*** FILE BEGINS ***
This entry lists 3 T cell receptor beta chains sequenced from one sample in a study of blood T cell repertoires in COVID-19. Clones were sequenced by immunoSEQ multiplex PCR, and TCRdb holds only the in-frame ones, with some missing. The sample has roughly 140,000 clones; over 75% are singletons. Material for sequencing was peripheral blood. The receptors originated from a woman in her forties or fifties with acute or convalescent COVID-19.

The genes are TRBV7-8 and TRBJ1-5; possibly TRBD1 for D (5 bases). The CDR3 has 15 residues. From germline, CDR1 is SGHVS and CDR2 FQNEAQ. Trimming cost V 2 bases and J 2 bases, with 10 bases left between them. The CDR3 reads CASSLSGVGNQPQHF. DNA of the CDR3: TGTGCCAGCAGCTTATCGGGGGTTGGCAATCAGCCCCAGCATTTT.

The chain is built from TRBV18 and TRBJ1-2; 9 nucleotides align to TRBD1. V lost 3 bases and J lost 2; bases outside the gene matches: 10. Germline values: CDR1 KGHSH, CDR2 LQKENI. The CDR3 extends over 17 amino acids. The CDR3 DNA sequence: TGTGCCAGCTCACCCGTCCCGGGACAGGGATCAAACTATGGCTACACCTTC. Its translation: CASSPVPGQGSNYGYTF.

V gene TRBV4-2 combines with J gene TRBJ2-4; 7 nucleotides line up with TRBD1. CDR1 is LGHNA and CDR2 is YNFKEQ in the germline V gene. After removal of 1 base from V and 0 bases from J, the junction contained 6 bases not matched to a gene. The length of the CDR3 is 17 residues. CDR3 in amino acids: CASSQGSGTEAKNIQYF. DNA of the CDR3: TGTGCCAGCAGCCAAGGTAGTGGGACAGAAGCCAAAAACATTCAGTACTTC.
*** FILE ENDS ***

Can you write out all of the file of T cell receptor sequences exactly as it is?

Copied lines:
This entry lists 3 T cell receptor beta chains sequenced from one sample in a study of blood T cell repertoires in COVID-19. Clones were sequenced by immunoSEQ multiplex PCR, and TCRdb holds only the in-frame ones, with some missing. The sample has roughly 140,000 clones; over 75% are singletons. Material for sequencing was peripheral blood. The receptors originated from a woman in her forties or fifties with acute or convalescent COVID-19.

The genes are TRBV7-8 and TRBJ1-5; possibly TRBD1 for D (5 bases). The CDR3 has 15 residues. From germline, CDR1 is SGHVS and CDR2 FQNEAQ. Trimming cost V 2 bases and J 2 bases, with 10 bases left between them. The CDR3 reads CASSLSGVGNQPQHF. DNA of the CDR3: TGTGCCAGCAGCTTATCGGGGGTTGGCAATCAGCCCCAGCATTTT.

The chain is built from TRBV18 and TRBJ1-2; 9 nucleotides align to TRBD1. V lost 3 bases and J lost 2; bases outside the gene matches: 10. Germline values: CDR1 KGHSH, CDR2 LQKENI. The CDR3 extends over 17 amino acids. The CDR3 DNA sequence: TGTGCCAGCTCACCCGTCCCGGGACAGGGATCAAACTATGGCTACACCTTC. Its translation: CASSPVPGQGSNYGYTF.

V gene TRBV4-2 combines with J gene TRBJ2-4; 7 nucleotides line up with TRBD1. CDR1 is LGHNA and CDR2 is YNFKEQ in the germline V gene. After removal of 1 base from V and 0 bases from J, the junction contained 6 bases not matched to a gene. The length of the CDR3 is 17 residues. CDR3 in amino acids: CASSQGSGTEAKNIQYF. DNA of the CDR3: TGTGCCAGCAGCCAAGGTAGTGGGACAGAAGCCAAAAACATTCAGTACTTC.